people and build a more amazing team.
To do this, choose a skill you want
each team member to add or improve
on. Work on this with each person,
and any time you see improvement or
good work, praise the person specifically for it.
You will see that person light up and
keep getting better until reaching the
level you want. Occasionally praising
the things you know that someone has
always been good at will also keep that
person from feeling like no one notices
his or her ongoing hard work.
What you reward and recognize is
what you get. If you do not recognize
anything, the bar will lower to see what
gets noticed (or what they can get away
with). When you do praise and reward
your team, you raise the bar based on
what gets praised.
Can You Be the Manager
You Always Wished You Had?
None of us hears “thank you” or “
awesome job” enough at work. Being the
person who praises other people is an
amazing person to be, especially when
you follow this formula for making
your praise ridiculously effective.
What could you accomplish if you
had the best team in your company?
Imagine what you could do if you had a
team that was so successful and so motivated that you could take a long vacation without worrying about what was
going on at the office?
Stop thinking about it, and start doing. Set a reminder on your calendar to
give more praise every week.
The Debugging Mindset
Devon H. O’Dell
The Paradox of Autonomy and Recognition
Kate Matsudaira ( katemats.com) is an experienced
technology leader. She has worked at Microsoft and
Amazon and successful startups before starting her own
company, Popforms, which was acquired by Safari Books.
Copyright held by author.
Publication rights licensed to ACM. $15.00.
Praise Is Difficult
Giving praise is difficult. It can be awkward. It can feel unnecessary.
You might think, “My team already
knows I think the work they do is awe-
And you know what? You might be
right. They might already know you ap-
preciate them. But that does not coun-
teract their need to hear that you still
think they are awesome.
It’s not just the knowledge that your
boss values you and your work that
matters. Hearing it, out loud, for specific projects is what really matters. It is
what sustains people. It is what motivates them.
Hearing praise releases oxytocin in
our brains, a hormone that fuels trust
and bonding. Simply put, hearing how
much our work is appreciated makes us
want to do more to repeat that feeling
by pleasing the people we work with.
In fact, when I think about my past,
one of my biggest motivations for being amazing in previous roles was being recognized for being amazing.
The recognition and approval I received from my leaders and peers were
just as important as the raises and
promotions I received for being great
at my job.
Praise matters just as much as money.
So, how do you do it right?
How to Praise Your
Valuable praise has the same three elements. If you add these together, the
praise you are giving will be meaningful and motivating to your team.
It’s like a super-simple math equation for motivation: to be effective,
praise must be frequent, specific, and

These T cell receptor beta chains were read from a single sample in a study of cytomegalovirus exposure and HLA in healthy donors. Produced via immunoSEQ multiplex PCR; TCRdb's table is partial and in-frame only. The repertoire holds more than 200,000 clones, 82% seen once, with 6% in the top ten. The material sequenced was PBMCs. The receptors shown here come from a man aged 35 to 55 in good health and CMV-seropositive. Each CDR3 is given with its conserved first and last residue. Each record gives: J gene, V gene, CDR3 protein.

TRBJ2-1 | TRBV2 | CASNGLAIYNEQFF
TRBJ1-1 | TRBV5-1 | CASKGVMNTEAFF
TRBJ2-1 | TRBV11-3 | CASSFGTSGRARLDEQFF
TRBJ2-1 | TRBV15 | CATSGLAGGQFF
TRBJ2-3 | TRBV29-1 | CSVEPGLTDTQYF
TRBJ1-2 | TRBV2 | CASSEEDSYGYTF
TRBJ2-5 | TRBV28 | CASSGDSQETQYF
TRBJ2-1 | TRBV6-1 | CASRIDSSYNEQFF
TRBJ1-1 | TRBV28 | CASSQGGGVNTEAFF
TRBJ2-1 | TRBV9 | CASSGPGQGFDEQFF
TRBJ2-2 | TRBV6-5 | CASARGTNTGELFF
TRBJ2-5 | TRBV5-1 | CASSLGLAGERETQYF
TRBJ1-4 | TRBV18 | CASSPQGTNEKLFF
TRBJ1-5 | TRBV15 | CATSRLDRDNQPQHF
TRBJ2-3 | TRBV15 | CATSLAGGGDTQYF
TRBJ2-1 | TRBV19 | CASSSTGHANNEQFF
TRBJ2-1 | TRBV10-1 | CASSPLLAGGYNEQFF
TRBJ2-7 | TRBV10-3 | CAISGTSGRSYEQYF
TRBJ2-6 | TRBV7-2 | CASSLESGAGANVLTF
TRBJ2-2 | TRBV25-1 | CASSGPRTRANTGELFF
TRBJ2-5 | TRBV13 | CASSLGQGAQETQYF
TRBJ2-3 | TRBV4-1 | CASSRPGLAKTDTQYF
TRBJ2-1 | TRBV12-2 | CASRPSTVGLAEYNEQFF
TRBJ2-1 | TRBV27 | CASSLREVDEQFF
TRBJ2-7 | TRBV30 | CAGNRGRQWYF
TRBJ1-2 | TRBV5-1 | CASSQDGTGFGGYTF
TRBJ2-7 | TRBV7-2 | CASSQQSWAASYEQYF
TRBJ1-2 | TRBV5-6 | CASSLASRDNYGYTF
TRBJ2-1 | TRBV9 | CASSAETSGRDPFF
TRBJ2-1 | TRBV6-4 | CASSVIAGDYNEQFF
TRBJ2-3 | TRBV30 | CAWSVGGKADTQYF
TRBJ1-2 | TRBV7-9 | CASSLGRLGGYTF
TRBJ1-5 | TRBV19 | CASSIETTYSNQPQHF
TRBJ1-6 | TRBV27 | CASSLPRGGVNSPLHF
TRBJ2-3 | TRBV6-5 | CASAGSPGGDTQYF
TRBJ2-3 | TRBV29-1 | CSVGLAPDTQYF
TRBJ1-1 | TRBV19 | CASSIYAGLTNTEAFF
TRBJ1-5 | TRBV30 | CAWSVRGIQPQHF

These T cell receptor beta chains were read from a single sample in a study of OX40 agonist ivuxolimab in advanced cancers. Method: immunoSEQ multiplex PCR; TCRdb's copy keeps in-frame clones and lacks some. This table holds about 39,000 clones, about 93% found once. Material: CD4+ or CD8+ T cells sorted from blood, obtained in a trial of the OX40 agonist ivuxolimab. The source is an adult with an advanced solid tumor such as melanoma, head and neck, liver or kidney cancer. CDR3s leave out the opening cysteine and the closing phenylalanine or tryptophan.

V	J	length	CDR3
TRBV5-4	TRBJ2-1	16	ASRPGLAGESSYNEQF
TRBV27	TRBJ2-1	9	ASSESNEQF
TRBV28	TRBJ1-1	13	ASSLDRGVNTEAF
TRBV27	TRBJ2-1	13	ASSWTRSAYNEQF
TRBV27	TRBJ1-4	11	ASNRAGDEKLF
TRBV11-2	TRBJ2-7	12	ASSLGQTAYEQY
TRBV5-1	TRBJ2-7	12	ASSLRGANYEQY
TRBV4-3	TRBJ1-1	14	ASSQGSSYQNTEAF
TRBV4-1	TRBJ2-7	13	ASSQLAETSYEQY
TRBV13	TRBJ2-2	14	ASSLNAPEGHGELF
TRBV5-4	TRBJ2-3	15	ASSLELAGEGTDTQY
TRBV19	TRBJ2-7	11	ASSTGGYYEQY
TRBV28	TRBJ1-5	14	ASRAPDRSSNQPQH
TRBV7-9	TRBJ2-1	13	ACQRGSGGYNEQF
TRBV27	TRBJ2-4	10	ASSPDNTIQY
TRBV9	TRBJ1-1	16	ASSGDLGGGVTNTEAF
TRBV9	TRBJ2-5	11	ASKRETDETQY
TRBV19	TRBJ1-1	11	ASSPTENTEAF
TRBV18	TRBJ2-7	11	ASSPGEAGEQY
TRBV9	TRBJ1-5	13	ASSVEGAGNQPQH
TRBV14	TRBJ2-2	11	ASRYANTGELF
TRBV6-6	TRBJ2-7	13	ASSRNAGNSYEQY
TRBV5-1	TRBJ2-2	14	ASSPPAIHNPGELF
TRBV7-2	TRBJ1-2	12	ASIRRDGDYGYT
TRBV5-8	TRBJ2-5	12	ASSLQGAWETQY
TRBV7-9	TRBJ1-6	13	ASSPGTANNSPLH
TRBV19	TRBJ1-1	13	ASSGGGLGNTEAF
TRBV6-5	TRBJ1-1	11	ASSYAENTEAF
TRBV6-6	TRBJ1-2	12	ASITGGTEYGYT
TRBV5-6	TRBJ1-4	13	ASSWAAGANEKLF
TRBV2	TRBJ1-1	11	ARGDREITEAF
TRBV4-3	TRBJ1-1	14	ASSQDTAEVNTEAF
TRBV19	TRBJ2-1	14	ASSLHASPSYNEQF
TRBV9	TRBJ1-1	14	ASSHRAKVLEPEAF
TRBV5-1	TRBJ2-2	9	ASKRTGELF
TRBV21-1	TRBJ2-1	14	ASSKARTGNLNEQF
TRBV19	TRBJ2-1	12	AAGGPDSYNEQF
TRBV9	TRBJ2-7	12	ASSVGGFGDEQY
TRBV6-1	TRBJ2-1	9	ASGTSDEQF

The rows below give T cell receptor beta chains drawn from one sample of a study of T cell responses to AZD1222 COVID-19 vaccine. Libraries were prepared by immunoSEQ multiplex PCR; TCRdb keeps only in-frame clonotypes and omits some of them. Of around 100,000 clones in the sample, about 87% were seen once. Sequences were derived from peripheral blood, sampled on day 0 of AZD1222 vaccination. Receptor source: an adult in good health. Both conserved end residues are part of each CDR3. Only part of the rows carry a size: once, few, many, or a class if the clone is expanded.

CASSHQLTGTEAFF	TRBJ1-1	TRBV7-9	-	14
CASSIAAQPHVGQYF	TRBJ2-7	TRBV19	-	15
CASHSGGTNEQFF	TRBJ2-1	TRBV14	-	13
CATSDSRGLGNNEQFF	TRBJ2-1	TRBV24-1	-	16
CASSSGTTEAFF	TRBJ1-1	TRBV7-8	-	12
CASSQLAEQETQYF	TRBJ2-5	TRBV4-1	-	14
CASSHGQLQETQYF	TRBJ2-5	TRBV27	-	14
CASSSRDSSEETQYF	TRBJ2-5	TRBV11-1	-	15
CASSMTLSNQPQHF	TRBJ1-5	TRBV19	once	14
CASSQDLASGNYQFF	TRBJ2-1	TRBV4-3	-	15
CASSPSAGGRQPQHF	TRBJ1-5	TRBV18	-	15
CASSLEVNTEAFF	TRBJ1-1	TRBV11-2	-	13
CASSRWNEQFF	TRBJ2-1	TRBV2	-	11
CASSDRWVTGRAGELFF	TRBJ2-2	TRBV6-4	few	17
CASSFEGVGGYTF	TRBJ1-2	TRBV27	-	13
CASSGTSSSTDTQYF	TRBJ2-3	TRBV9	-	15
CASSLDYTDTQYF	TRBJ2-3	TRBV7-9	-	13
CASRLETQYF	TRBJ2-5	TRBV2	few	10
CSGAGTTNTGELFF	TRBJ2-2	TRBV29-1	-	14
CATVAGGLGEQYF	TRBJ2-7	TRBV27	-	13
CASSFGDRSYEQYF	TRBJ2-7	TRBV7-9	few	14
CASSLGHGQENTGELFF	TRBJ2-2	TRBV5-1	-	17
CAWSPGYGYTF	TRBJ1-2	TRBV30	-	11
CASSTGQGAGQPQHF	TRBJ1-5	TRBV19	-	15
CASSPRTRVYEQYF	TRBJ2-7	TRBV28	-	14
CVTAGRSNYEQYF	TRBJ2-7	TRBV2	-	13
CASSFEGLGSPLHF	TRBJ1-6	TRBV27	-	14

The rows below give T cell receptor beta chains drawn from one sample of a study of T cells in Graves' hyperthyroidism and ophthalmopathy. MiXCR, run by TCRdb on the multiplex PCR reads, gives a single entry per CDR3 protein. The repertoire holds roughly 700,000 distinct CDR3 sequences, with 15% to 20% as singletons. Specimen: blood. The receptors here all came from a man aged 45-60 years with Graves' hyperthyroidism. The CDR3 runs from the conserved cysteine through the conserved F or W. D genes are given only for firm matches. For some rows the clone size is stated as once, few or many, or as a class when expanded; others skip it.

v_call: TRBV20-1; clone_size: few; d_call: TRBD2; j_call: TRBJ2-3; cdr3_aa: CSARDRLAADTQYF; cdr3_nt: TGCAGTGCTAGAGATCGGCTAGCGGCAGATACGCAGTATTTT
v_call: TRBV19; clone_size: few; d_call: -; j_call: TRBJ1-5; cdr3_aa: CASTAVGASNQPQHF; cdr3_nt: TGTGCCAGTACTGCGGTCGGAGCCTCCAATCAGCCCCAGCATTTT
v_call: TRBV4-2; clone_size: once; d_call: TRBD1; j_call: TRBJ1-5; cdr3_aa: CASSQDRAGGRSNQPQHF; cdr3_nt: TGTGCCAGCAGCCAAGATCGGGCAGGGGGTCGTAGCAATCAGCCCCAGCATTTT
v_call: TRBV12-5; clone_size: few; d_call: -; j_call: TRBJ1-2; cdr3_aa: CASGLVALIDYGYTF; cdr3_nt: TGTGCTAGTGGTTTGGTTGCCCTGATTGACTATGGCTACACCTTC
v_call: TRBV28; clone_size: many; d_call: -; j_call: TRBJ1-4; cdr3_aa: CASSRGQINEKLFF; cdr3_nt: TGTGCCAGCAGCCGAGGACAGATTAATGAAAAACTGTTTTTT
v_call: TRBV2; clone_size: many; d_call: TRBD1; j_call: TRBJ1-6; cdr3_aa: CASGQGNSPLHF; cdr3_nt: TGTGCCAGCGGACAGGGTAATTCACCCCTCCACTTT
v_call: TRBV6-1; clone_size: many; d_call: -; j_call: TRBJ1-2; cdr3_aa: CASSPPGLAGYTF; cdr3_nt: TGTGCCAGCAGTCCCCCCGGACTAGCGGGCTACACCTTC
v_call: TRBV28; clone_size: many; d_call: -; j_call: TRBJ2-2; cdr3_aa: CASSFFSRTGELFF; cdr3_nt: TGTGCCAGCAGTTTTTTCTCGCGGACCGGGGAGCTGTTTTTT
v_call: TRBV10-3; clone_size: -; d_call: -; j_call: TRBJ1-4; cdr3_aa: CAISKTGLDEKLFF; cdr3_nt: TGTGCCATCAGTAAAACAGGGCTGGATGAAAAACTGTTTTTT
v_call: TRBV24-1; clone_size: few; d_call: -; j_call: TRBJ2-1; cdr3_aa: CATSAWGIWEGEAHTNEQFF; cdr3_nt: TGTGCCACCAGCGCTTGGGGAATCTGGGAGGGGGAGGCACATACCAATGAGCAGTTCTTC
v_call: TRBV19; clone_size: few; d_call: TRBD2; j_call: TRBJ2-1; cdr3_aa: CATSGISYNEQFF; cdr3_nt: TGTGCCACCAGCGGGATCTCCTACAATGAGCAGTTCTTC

Frequent. When you do not praise
your team regularly, they do not know
where they stand with you. They may
make assumptions based on limited
information such as your demeanor in
a meeting or a face you made in passing. When your team has little to go on
(or they hear from you only when
things are wrong), they do not have
enough information to know you (
secretly) appreciate their work.
Never forget that as a manager, your
opinion matters to your team and they
are constantly looking to you for information about their status.
Plus, negative comments last a lot
longer in our brains than positive ones.
This is why frequent praise matters.
It has been said that it takes six
positive interactions to overcome one
negative interaction—keep that in
mind, especially if you are a hard-driving manager who demands the
best. Make sure your team hears
more of the good than the bad.
Specific. How many email messages have you gotten with a “Thanks!” or
“Good job” tacked onto the end of it?
It doesn’t quite have the enthusiastic
effect the sender probably meant for it
As a manager, when you praise your
team, you need to tell them exactly
what you liked in their work in order
for it to have any value to them. Was it
the way they commented their code?
Did they give a detailed, efficient, and
prompt answer in a support question?
Were they able to take control of a bad
situation and get everyone quickly
working toward a good solution?
If you acknowledge specifically what
you liked about what they did, they will
know that you really paid attention and
they will know exactly what to do to be
Researchers have found that the
highest driver of work engagement is
whether workers feel their managers
are genuinely interested in them and
their well-being. Think about how
many times in your own career you have
said to yourself things like, “I don’t
think they even notice what I do.”
Be clear about praising specific work
that you are grateful for or that has had
a big impact. This will go a long way to-
ward fighting burnout and building an
amazingly motivated team (especially if
you take the time to look for unsung
and overlooked heroes on projects).
Strategic. Are you convinced praise
is a good thing? Well, it gets better. You
can actually use praise to develop your